Nye Bevan meant trouble


Thank you very much indeed, Donna, for letting me speak at this great occasion. Your department, and this university, are going from strength to strength, and this development is an important part of this progress.

Nye Bevan is a great brand name.

So great, that people should think at least twice before they apply it to any new product.

First, they need to think whether they really want to be associated with a man Winston Churchill described as “as great a curse to his country in time of peace as he was a squalid nuisance in time of war”,[1] and who was for one year expelled from the Labour Party for consorting with Communists in defence of the Spanish Republic.

For people who live from their property and power rather than their work, Nye Bevan meant trouble.

Second, the Bevan brand implies principle.

It’s important to be clear what the central principle of Bevan’s NHS actually was; not just that the NHS should be free, but that health care would cease to be a traded commodity.

He accepted that many consultants would continue to trade privately in the spare time these dreadfully busy and overworked people somehow contrived always to have, but he was confident that once their main instruments of production – the hospitals, together with their staff and equipment – had been nationalised, private consultant practice would soon dwindle to insignificance.

Like everyone else in the Labour movement, but more deeply and tenaciously than anyone else, Bevan believed that neither health care nor education should be traded commodities, that their public provision should not be a business pursued for profit, and that a healthy and educated nation was a shared asset for all, not just the sum of competing personal gains.

This building, and this university, are triumphant material expressions of that belief.

Bevan believed in a free NHS, free in two senses: firstly that patients would no longer have to worry about whether they could afford care, and secondly that doctors would no longer have to worry about recovering fees from people who could scarcely pay their rents or mortgages.

If anyone here thinks those problems lie in some distant past, they need to be reminded that in USA, the wealthiest nation in the world with the most advanced medical technology, 18% of citizens have access only to emergency care, medical costs are the most frequent cause of bankruptcy, and both of these trends are rising.

For Nye Bevan, the principle of a free service, developing as a gift economy rather than as trade for profit, was central – so much so, that when Treasury secretary Hugh Gaitskell drove the first prescription charges through Attlee’s cabinet, Bevan resigned his Ministry and returned to the back benches, where he became a thorn in the flesh thereafter for every coward who flinched and traitor who sneered.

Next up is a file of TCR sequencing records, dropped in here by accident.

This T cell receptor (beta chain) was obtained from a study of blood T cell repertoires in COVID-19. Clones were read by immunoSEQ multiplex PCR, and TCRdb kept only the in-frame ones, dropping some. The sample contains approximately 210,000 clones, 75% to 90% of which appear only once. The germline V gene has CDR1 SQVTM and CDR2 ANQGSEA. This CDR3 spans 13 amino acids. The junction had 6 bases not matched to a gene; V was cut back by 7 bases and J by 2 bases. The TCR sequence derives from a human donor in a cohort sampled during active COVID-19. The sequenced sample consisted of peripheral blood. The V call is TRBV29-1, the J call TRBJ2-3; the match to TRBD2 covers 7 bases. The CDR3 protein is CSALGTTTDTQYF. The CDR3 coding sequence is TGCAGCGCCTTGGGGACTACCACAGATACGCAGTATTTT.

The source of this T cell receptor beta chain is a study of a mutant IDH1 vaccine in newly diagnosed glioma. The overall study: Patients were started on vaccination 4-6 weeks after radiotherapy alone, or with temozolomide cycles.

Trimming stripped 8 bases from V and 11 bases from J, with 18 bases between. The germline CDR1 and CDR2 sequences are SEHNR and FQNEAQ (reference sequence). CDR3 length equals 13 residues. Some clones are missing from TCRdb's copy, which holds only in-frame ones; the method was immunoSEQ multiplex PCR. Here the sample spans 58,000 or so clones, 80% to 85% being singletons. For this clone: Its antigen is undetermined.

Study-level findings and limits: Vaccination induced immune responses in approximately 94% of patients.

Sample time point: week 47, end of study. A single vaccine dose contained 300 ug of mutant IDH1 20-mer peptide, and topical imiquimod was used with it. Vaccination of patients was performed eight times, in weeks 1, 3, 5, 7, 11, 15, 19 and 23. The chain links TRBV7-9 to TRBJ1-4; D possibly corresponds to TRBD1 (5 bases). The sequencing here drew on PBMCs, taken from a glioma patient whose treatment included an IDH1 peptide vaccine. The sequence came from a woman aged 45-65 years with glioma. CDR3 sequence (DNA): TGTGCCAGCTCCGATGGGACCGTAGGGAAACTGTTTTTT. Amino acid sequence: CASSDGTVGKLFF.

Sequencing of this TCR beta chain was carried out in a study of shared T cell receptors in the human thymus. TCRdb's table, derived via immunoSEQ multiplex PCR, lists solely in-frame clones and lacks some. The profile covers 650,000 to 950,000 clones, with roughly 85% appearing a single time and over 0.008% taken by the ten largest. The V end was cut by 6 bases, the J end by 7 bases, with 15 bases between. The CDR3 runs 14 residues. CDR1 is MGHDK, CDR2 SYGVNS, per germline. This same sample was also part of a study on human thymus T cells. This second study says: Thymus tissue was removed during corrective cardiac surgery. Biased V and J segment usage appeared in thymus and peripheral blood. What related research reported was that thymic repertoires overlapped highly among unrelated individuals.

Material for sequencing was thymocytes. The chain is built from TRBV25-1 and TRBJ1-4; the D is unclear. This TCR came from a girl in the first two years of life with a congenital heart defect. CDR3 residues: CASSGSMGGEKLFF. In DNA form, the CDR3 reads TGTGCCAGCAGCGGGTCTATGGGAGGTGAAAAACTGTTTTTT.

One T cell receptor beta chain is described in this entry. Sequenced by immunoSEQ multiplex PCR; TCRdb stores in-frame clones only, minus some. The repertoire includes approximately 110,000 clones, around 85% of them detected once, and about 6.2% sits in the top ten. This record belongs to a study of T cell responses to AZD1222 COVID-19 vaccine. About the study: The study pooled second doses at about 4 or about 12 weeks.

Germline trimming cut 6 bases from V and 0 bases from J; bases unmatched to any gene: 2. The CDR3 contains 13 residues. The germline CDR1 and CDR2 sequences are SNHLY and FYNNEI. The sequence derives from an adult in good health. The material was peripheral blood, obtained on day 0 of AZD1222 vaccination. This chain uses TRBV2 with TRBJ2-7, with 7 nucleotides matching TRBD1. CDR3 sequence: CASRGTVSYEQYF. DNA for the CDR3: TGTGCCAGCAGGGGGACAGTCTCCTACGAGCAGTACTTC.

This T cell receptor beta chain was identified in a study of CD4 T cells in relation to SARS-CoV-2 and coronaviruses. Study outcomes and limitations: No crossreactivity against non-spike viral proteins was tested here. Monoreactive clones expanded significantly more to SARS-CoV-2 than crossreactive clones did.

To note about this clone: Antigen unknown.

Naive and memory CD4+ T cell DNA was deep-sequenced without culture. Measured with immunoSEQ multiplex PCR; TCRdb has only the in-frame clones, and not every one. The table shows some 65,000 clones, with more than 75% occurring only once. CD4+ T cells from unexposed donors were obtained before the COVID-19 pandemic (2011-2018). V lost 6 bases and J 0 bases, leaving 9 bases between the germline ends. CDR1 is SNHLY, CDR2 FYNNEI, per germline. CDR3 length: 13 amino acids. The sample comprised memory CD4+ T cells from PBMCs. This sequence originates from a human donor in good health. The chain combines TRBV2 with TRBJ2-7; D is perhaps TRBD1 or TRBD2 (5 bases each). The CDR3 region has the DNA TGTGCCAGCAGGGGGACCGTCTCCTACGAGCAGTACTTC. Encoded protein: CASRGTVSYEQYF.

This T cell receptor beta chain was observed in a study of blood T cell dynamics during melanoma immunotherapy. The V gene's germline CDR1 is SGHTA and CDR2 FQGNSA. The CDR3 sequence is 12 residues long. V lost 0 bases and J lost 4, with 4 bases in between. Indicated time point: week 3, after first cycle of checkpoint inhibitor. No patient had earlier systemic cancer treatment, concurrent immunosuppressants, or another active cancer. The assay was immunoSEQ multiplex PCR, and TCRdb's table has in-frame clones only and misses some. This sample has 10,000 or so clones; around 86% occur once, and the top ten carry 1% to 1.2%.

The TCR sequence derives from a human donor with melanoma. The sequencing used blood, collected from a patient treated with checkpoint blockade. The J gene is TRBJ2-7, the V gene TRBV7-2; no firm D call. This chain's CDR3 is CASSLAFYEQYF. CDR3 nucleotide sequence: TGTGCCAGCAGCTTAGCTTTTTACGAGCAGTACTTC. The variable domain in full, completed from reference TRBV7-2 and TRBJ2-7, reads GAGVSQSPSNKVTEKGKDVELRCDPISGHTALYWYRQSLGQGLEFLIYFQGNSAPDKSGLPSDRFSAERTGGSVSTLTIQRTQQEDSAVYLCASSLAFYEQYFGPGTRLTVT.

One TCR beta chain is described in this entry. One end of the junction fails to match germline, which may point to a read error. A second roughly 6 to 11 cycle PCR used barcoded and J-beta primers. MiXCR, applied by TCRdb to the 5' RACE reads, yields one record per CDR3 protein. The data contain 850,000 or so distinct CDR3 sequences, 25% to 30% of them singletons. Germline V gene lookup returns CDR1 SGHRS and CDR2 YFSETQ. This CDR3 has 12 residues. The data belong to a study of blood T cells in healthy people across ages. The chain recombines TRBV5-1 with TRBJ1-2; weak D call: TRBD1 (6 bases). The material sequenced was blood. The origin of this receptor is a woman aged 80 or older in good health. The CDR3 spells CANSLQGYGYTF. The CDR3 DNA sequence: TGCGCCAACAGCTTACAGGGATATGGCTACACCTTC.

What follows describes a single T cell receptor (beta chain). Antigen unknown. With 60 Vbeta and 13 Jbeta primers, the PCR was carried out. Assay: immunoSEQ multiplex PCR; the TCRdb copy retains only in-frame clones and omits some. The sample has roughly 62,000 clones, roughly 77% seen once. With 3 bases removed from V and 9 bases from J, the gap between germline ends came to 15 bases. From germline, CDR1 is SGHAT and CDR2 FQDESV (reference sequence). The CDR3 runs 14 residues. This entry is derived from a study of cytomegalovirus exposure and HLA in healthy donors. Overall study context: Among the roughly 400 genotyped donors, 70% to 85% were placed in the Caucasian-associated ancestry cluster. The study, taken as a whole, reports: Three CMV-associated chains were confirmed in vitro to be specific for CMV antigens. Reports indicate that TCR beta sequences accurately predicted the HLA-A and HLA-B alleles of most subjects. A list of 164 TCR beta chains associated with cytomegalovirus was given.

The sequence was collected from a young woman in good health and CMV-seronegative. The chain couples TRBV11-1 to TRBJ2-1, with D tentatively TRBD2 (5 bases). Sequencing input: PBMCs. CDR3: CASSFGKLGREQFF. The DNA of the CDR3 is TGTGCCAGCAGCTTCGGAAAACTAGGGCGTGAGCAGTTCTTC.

I find it amazing that so little media attention has been paid to the fact that our Wales Assembly government has found the courage and imagination this year to end all prescription charges for NHS prescribed medication, revoking precisely that step back to toward a priced rather than valued society, which Bevan refused to take.

Why the silence?

Perhaps, when every officially recognised expert in anything has almost forgotten where the Labour movement came from, when none dares to imagine any society other than the one we have, and all agree that the only way to end poverty is to make rich people richer still, they simply cannot believe their eyes; it must be a mistake, a transient folly that will soon give way to more urgent and common sense issues, like getting a supercasino for Swansea.

But no, this can’t be a mistake.

This defiance of all current notions of public service “reform” is too big to ignore much longer, even if it stays almost mute.

And it’s not the only one.

Wales long ago stopped going down the PFI road to ruinously expensive private investment in public services, with contracts hidden from public accountability by 30 years of commercial secrecy.

No corporate investor offering primary care in supermarkets has yet been invited to replace established family doctors, as they have in England.

No Welsh NHS hospital has been compelled to compete with its neighbouring hospitals for survival, nor have Welsh GPs and their patients been compelled to make consumer choices nobody ever asked for.

Offered every encouragement to slit our own throats, we have obstinately refused, despite every assurance that it can only do us good.

So watch this bust carefully, and respect its still explosive power.

Nye’s ghost is alive and well, even if he now operates silently, with that shrewd Welsh subtlety that can slip us through bad times.

He still has a mighty place not just in history, but in the world of social justice yet to come, and in this university he will be in safe hands.
[1] Hansard vol.416, col.2544

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